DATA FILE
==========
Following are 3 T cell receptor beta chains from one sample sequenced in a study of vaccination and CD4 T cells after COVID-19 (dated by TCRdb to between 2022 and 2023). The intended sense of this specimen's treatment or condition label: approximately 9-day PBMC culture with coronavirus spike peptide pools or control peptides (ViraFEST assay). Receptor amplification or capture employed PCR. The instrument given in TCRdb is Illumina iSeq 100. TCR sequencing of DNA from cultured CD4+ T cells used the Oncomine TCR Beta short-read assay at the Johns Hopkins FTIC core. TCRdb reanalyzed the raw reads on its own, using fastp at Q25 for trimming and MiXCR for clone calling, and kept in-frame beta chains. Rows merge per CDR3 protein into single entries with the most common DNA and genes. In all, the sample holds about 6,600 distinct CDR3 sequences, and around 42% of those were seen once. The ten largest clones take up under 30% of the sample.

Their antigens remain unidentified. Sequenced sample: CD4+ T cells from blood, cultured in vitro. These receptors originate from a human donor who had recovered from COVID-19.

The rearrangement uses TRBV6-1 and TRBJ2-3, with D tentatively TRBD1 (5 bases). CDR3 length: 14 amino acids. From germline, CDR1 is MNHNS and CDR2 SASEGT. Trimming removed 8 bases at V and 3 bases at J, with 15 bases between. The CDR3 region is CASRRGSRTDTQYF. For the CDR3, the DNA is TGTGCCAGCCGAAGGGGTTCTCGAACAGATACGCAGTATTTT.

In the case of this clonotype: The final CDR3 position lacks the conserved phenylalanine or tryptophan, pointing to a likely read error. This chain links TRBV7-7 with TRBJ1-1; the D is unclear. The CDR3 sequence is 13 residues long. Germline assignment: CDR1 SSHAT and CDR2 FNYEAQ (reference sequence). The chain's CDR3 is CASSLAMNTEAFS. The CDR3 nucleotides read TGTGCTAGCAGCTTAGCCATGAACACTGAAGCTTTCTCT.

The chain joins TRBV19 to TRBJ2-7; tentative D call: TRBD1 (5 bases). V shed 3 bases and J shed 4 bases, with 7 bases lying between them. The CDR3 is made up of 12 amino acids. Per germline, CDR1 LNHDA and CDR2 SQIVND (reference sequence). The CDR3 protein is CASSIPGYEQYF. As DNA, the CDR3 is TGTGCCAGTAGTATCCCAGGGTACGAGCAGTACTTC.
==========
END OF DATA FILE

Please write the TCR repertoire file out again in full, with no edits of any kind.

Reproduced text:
Following are 3 T cell receptor beta chains from one sample sequenced in a study of vaccination and CD4 T cells after COVID-19 (dated by TCRdb to between 2022 and 2023). The intended sense of this specimen's treatment or condition label: approximately 9-day PBMC culture with coronavirus spike peptide pools or control peptides (ViraFEST assay). Receptor amplification or capture employed PCR. The instrument given in TCRdb is Illumina iSeq 100. TCR sequencing of DNA from cultured CD4+ T cells used the Oncomine TCR Beta short-read assay at the Johns Hopkins FTIC core. TCRdb reanalyzed the raw reads on its own, using fastp at Q25 for trimming and MiXCR for clone calling, and kept in-frame beta chains. Rows merge per CDR3 protein into single entries with the most common DNA and genes. In all, the sample holds about 6,600 distinct CDR3 sequences, and around 42% of those were seen once. The ten largest clones take up under 30% of the sample.

Their antigens remain unidentified. Sequenced sample: CD4+ T cells from blood, cultured in vitro. These receptors originate from a human donor who had recovered from COVID-19.

The rearrangement uses TRBV6-1 and TRBJ2-3, with D tentatively TRBD1 (5 bases). CDR3 length: 14 amino acids. From germline, CDR1 is MNHNS and CDR2 SASEGT. Trimming removed 8 bases at V and 3 bases at J, with 15 bases between. The CDR3 region is CASRRGSRTDTQYF. For the CDR3, the DNA is TGTGCCAGCCGAAGGGGTTCTCGAACAGATACGCAGTATTTT.

In the case of this clonotype: The final CDR3 position lacks the conserved phenylalanine or tryptophan, pointing to a likely read error. This chain links TRBV7-7 with TRBJ1-1; the D is unclear. The CDR3 sequence is 13 residues long. Germline assignment: CDR1 SSHAT and CDR2 FNYEAQ (reference sequence). The chain's CDR3 is CASSLAMNTEAFS. The CDR3 nucleotides read TGTGCTAGCAGCTTAGCCATGAACACTGAAGCTTTCTCT.

The chain joins TRBV19 to TRBJ2-7; tentative D call: TRBD1 (5 bases). V shed 3 bases and J shed 4 bases, with 7 bases lying between them. The CDR3 is made up of 12 amino acids. Per germline, CDR1 LNHDA and CDR2 SQIVND (reference sequence). The CDR3 protein is CASSIPGYEQYF. As DNA, the CDR3 is TGTGCCAGTAGTATCCCAGGGTACGAGCAGTACTTC.